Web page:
For roughly 550 and below Fargo players who are not likely to improve much over time for whatever reason, 4.75 or 5 inch corner pockets might be the way to go. Too much tighter and you may find that it takes the fun out of it. For 550-650 players, 4.5 inch pockets strike a pretty good balance where it is tough, but the game hasn't been dramatically altered too much like it can be with smaller pockets where cheating pockets and certain shot options becomes more limited, more cinch pool gets played, and the games get less offensive and turn a bit more defensive, etc. For 650 and up players, 4.25 to 4.5 inch pockets depending on personal preference and what you are after.
Agree with this, will add one more item, if 14.1 is a preferred game, nothing less than 4 3/4 in my opinion, the game is not designed for 4 1/2 inch pockets for the average player.
 

MississaugaFats

AzB Silver Member
Silver Member
Unless you're a pro or aspiring pro or your primary game is one pocket, do not get anything tighter than 4 1/2" pockets. If you are a beginner or weak amateur who only plays for recreation, you are better off with 5" pockets.
my thoughts exactly!
 

JusticeNJ

Four Points/Steel Joints
Silver Member
Agree with this, will add one more item, if 14.1 is a preferred game, nothing less than 4 3/4 in my opinion, the game is not designed for 4 1/2 inch pockets for the average player.
I almost only play 14.1 on my home table. I’ve got 4.75” pockets on my GCI. I’m considering going to 5” next time I get it refelted.
 

Dunnn51

Wait for something good
Silver Member
For roughly 550 and below Fargo players who are not likely to improve much over time for whatever reason, 4.75 or 5 inch corner pockets might be the way to go. Too much tighter and you may find that it takes the fun out of it. For 550-650 players, 4.5 inch pockets strike a pretty good balance where it is tough, but the game hasn't been dramatically altered too much like it can be with smaller pockets where cheating pockets and certain shot options becomes more limited, more cinch pool gets played, and the games get less offensive and turn a bit more defensive, etc. For 650 and up players, 4.25 to 4.5 inch pockets depending on personal preference and what you are after.
Agree with "cheating the pockets" statement. On tables with less than 4 !/2 pockets and a deep shelf like a Diamond table gets pretty exact! Break out the micrometer and calipers for aim. Bank side pockets off of 2 rails ---- Tiiiiiiiiiight!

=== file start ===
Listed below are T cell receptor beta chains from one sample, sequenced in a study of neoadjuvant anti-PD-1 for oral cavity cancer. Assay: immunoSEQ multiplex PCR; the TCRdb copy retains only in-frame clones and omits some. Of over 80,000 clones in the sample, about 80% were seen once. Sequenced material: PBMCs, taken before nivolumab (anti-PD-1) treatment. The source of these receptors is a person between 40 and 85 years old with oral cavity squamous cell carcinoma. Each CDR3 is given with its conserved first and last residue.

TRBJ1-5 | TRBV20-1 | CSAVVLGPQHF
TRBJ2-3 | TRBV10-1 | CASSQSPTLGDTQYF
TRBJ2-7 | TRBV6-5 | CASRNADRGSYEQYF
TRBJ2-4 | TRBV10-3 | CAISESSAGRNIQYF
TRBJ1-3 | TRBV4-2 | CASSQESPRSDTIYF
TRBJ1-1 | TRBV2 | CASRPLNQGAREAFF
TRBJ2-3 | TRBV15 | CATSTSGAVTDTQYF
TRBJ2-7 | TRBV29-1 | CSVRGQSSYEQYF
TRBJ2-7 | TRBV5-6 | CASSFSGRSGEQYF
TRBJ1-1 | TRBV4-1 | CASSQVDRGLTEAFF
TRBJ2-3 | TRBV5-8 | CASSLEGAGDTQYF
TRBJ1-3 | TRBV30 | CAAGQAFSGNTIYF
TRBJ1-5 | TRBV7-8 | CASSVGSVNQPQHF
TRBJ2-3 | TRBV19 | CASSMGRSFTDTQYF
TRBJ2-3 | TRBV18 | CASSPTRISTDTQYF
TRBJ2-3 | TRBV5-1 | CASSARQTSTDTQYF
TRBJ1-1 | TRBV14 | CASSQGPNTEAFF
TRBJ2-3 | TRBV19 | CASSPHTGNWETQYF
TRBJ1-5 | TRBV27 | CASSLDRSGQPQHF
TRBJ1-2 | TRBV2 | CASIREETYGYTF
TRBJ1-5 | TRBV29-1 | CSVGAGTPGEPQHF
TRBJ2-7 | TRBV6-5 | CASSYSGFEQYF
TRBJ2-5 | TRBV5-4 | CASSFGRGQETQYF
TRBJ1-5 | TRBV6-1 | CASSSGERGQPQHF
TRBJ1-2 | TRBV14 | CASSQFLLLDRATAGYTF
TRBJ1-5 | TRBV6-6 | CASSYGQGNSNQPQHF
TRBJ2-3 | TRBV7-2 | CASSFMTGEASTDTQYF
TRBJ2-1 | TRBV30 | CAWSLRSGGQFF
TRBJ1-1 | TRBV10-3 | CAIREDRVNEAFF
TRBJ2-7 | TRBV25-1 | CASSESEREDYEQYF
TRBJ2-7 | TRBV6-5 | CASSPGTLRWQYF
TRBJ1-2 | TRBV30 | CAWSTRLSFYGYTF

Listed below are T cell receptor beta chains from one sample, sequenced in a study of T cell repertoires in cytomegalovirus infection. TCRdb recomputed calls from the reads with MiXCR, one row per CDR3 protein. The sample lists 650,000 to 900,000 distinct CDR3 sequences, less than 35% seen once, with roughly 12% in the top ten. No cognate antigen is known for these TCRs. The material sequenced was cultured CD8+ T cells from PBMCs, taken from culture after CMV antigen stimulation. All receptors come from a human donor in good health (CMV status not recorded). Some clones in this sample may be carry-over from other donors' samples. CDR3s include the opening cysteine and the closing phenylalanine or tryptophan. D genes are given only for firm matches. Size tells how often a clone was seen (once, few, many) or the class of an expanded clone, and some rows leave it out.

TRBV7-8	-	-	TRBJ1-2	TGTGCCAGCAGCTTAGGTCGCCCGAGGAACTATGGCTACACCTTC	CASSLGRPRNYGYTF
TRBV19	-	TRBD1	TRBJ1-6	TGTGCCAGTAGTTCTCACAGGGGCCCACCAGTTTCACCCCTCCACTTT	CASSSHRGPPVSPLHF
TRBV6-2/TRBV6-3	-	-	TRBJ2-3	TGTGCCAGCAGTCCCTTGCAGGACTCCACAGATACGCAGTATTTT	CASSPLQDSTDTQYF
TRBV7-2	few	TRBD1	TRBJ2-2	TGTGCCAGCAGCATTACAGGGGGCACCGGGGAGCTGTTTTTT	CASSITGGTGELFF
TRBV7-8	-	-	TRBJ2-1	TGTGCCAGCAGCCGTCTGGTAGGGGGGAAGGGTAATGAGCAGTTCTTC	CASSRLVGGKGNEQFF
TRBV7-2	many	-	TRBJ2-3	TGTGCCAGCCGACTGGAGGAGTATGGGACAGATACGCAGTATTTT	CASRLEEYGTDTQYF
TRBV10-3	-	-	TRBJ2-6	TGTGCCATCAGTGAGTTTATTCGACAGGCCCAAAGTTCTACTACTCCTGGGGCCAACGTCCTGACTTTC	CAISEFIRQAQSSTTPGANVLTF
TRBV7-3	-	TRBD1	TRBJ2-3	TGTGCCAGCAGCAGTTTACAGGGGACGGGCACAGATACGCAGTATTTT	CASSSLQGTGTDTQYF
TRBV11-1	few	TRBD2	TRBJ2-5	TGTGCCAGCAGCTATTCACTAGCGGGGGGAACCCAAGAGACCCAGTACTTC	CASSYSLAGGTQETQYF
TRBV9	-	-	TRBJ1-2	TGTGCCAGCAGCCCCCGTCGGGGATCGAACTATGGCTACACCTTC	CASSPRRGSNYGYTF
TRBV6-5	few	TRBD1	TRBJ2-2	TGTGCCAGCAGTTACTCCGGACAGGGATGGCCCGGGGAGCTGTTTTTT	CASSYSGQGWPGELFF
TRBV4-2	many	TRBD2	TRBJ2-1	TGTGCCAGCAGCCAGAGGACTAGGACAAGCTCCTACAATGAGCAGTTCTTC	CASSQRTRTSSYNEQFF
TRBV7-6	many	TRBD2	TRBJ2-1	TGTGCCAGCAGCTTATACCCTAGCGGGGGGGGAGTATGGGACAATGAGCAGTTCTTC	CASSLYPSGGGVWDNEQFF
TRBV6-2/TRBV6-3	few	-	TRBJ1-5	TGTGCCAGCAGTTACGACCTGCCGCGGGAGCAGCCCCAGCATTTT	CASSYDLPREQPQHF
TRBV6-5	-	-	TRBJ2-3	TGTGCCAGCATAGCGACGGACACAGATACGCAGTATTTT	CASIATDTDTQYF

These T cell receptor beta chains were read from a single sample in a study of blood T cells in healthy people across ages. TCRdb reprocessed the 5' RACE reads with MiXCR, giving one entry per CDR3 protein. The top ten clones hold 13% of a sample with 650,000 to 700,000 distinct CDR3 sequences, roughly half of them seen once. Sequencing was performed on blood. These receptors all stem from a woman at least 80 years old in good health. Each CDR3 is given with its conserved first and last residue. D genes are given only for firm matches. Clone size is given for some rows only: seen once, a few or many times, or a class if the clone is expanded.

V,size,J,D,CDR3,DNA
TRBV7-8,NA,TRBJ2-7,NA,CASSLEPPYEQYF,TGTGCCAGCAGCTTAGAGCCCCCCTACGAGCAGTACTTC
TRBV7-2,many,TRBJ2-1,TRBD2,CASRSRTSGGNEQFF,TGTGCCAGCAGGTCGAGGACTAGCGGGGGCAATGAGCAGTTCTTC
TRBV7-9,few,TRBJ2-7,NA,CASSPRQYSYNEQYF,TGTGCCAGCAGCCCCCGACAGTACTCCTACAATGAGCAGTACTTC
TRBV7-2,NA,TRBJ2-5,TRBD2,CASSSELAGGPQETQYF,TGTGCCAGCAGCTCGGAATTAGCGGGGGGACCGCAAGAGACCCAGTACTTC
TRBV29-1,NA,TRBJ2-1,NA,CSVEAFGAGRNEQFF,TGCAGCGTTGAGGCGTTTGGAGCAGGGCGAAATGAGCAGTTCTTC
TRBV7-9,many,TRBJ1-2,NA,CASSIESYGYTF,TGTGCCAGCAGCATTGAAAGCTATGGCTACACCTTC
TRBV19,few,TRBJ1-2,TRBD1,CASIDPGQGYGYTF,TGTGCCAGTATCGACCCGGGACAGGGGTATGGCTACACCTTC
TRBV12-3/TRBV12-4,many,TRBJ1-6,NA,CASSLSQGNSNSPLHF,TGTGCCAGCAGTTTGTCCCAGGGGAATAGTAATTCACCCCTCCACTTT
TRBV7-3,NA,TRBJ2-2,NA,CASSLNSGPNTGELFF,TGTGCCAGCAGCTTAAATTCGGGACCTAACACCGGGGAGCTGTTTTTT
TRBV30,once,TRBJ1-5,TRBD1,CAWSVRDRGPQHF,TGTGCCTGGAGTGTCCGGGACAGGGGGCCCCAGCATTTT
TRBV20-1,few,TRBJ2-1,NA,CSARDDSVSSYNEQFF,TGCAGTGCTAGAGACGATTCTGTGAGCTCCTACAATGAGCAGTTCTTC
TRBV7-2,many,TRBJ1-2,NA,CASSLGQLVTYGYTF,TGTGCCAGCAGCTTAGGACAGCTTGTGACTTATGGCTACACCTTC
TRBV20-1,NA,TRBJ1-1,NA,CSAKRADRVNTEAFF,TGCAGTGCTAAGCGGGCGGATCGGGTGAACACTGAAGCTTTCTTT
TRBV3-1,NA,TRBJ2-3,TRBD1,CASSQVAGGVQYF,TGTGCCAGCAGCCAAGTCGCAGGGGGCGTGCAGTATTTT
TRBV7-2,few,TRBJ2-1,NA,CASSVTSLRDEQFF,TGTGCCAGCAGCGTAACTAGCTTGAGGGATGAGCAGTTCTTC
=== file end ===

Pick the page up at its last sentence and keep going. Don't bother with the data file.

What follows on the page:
Bavafongoul

AzB Silver Member
Silver Member
4.5" is tight enough. Smaller pockets won't help you get better at cue ball control, game strategy.
I must respectfully disagree. If you are able to play well on a table with really tight pockets,
other tables are going to just play easier. That’s just common sense. When you play golf on
easier courses, you play better than on harder courses usually, but weather can be a variable.

If you play on 10’ table regularly, a 9’ table becomes easier. If you bench 200 lbs, then doing it
with 125 lbs is much easier. If you can run 5 miles, then running 3 miles is easier. Anytime you
switch from a more difficult venue to an easier venue, you usually do much better. That’s true
in academic endeavors and sports, as well as life in general. You push yourself and become better.
Now some people don’t enjoy the challenge, succumb to frustration and so they don’t like tight tables.

Personally, just change the pockets on a 12’ snooker table to pool table and let’s play. Sure, the game
can be frustrating played on big tables with tight pockets but the satisfaction from succeeding is just
phenomenal. The more challenging a table is, the more I enjoy playing on it. It separates the meek from
the mild, the wannabes from those that are really good players and it makes you concentrate & try harder.
Everyone has their preferences but I prefer to play on tables that tend to frustrate the average pool player.